But it was the Psalmist coming and appearing before God; it was the other way around, God had come and appeared before the world. He came that the world might have life, his life. He came to manifest the love of the God for the world, as well as to destroy sin and death. And he ministry was hardly underway before he was compelled to escape to Galilee by the shortest and quickest route, and so he was required to journey through Samaria. John the Baptist never took his prophetic ministry into Samaria and as you have already seen, Jesus gave instructions to this disciples to say away from all Gentiles and that included the Samaritans. But here we are, or rather here he is, hungry, tired, and thirsty, setting not upon a throne, not upon a cushion, but on the ground, by Jacob’s Well.
And then there comes this Woman fetching water at a most peculiar time, mid-day. There follows a conversation that reminds us of the conversation he had with Nicodemus when he could not see beyond the literal, historical meaning of things. But it is the contrast between the two that is so remarkable — Nicodemus, the Teacher of Israel, comes to Jesus under the cover of darkness. The Woman of Samaria comes to Jesus at mid-day when the sun is at its brightest.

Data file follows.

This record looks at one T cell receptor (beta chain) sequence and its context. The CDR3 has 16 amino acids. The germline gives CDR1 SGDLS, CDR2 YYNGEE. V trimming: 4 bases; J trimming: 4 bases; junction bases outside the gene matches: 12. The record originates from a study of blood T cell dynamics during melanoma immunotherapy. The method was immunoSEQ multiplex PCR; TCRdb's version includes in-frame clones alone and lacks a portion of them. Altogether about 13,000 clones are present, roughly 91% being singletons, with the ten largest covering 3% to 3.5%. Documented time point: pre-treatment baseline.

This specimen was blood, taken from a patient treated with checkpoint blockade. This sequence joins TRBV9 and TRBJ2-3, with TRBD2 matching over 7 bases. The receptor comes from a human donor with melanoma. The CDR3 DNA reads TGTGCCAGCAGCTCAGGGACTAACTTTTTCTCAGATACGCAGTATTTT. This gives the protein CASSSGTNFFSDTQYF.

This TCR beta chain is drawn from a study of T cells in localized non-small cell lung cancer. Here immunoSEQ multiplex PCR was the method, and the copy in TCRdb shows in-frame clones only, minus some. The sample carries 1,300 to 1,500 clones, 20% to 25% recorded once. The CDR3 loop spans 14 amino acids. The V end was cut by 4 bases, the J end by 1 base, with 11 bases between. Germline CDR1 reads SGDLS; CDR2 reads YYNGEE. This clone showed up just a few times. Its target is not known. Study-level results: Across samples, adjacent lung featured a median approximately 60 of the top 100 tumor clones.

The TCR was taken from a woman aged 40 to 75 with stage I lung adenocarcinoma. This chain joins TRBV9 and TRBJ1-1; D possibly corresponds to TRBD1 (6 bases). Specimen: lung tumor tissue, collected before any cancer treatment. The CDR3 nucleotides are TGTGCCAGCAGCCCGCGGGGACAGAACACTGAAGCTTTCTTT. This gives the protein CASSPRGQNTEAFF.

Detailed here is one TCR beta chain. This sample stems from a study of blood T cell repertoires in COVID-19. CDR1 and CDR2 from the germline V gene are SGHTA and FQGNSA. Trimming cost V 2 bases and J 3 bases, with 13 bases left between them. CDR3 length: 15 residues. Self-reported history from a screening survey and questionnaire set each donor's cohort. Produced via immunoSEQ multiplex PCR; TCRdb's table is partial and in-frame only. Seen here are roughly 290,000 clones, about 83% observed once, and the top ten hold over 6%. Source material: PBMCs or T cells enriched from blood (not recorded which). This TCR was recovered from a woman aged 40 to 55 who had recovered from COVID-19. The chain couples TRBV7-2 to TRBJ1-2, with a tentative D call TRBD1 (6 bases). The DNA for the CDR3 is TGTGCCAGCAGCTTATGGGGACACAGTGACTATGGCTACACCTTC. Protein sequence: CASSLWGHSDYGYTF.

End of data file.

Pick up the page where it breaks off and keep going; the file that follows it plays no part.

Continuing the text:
The setting for Jesus’ discourse with the Woman of Samaria is Jacob’s Well and that makes Jacob and indeed all the Patriarchs present for the reader. But around the well the setting grows — not only is there Jacob’s Well, but his oak trees and terebinth, the property he had given to his son Joseph, and not far off from that spot was Joseph’s grave. This is a piece of real estate charged with thousands of years of Old Testament holiness and meaning. So here, at the bright and blistering time of day, our exhausted Lord was resting, his disciples were in the village, and then came the Woman: